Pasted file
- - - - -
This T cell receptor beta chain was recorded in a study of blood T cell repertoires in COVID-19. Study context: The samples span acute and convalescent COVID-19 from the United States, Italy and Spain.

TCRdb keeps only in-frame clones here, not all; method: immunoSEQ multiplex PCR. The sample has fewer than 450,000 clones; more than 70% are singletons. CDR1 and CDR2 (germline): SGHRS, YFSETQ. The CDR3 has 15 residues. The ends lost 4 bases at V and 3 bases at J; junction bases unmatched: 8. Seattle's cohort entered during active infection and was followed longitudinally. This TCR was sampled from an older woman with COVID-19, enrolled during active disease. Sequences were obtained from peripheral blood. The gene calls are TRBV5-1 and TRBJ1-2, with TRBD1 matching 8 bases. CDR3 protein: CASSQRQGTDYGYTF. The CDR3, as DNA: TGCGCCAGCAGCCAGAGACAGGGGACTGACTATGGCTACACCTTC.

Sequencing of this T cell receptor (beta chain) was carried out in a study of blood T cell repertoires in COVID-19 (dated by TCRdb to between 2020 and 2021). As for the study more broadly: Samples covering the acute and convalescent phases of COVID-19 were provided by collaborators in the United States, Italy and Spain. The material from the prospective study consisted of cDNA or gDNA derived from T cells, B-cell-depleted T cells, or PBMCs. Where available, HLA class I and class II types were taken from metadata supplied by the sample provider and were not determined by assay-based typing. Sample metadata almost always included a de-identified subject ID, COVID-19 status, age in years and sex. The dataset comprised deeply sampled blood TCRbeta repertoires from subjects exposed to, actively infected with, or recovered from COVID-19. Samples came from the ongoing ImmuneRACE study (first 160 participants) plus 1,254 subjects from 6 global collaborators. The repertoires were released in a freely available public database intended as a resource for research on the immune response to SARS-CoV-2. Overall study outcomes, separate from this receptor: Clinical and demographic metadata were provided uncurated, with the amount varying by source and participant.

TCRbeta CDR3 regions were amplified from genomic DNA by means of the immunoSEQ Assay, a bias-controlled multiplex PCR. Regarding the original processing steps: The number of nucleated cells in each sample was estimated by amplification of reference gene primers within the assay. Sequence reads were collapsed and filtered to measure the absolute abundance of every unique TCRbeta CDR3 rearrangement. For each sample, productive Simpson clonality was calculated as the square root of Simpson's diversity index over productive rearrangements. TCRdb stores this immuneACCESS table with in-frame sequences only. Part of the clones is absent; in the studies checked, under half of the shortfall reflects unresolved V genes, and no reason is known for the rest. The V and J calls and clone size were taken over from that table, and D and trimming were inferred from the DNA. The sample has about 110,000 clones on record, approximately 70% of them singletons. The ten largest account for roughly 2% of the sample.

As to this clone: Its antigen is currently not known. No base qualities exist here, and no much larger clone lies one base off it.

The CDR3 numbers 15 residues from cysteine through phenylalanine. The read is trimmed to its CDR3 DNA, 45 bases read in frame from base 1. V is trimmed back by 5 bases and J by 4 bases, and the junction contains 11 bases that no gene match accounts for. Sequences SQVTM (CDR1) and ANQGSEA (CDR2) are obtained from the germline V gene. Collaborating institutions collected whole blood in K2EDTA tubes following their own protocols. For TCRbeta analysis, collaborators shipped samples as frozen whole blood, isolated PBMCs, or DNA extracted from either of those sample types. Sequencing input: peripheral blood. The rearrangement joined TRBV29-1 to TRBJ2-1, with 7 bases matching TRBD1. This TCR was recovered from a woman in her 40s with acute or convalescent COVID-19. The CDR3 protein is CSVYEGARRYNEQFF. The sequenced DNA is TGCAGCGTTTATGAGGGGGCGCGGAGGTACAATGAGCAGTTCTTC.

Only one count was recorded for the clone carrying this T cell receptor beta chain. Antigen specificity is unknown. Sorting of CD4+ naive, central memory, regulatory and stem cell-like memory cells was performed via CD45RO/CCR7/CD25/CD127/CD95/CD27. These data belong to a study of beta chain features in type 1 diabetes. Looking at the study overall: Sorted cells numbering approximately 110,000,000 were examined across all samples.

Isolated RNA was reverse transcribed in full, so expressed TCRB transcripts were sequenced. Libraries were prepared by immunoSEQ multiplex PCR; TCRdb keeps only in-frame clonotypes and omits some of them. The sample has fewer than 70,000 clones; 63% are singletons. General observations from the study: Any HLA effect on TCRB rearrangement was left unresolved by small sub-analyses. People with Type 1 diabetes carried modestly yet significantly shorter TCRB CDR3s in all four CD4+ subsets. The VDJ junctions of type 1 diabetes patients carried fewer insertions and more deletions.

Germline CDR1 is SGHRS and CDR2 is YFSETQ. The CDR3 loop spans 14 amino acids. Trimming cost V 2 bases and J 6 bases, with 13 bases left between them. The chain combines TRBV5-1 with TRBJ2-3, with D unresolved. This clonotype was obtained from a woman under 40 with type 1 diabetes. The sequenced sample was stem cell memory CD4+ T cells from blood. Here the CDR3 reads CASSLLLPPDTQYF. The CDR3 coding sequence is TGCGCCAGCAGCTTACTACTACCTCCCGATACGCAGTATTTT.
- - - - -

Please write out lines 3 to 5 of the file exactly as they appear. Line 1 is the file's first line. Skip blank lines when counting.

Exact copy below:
Sequencing of this T cell receptor (beta chain) was carried out in a study of blood T cell repertoires in COVID-19 (dated by TCRdb to between 2020 and 2021). As for the study more broadly: Samples covering the acute and convalescent phases of COVID-19 were provided by collaborators in the United States, Italy and Spain. The material from the prospective study consisted of cDNA or gDNA derived from T cells, B-cell-depleted T cells, or PBMCs. Where available, HLA class I and class II types were taken from metadata supplied by the sample provider and were not determined by assay-based typing. Sample metadata almost always included a de-identified subject ID, COVID-19 status, age in years and sex. The dataset comprised deeply sampled blood TCRbeta repertoires from subjects exposed to, actively infected with, or recovered from COVID-19. Samples came from the ongoing ImmuneRACE study (first 160 participants) plus 1,254 subjects from 6 global collaborators. The repertoires were released in a freely available public database intended as a resource for research on the immune response to SARS-CoV-2. Overall study outcomes, separate from this receptor: Clinical and demographic metadata were provided uncurated, with the amount varying by source and participant.

TCRbeta CDR3 regions were amplified from genomic DNA by means of the immunoSEQ Assay, a bias-controlled multiplex PCR. Regarding the original processing steps: The number of nucleated cells in each sample was estimated by amplification of reference gene primers within the assay. Sequence reads were collapsed and filtered to measure the absolute abundance of every unique TCRbeta CDR3 rearrangement. For each sample, productive Simpson clonality was calculated as the square root of Simpson's diversity index over productive rearrangements. TCRdb stores this immuneACCESS table with in-frame sequences only. Part of the clones is absent; in the studies checked, under half of the shortfall reflects unresolved V genes, and no reason is known for the rest. The V and J calls and clone size were taken over from that table, and D and trimming were inferred from the DNA. The sample has about 110,000 clones on record, approximately 70% of them singletons. The ten largest account for roughly 2% of the sample.

As to this clone: Its antigen is currently not known. No base qualities exist here, and no much larger clone lies one base off it.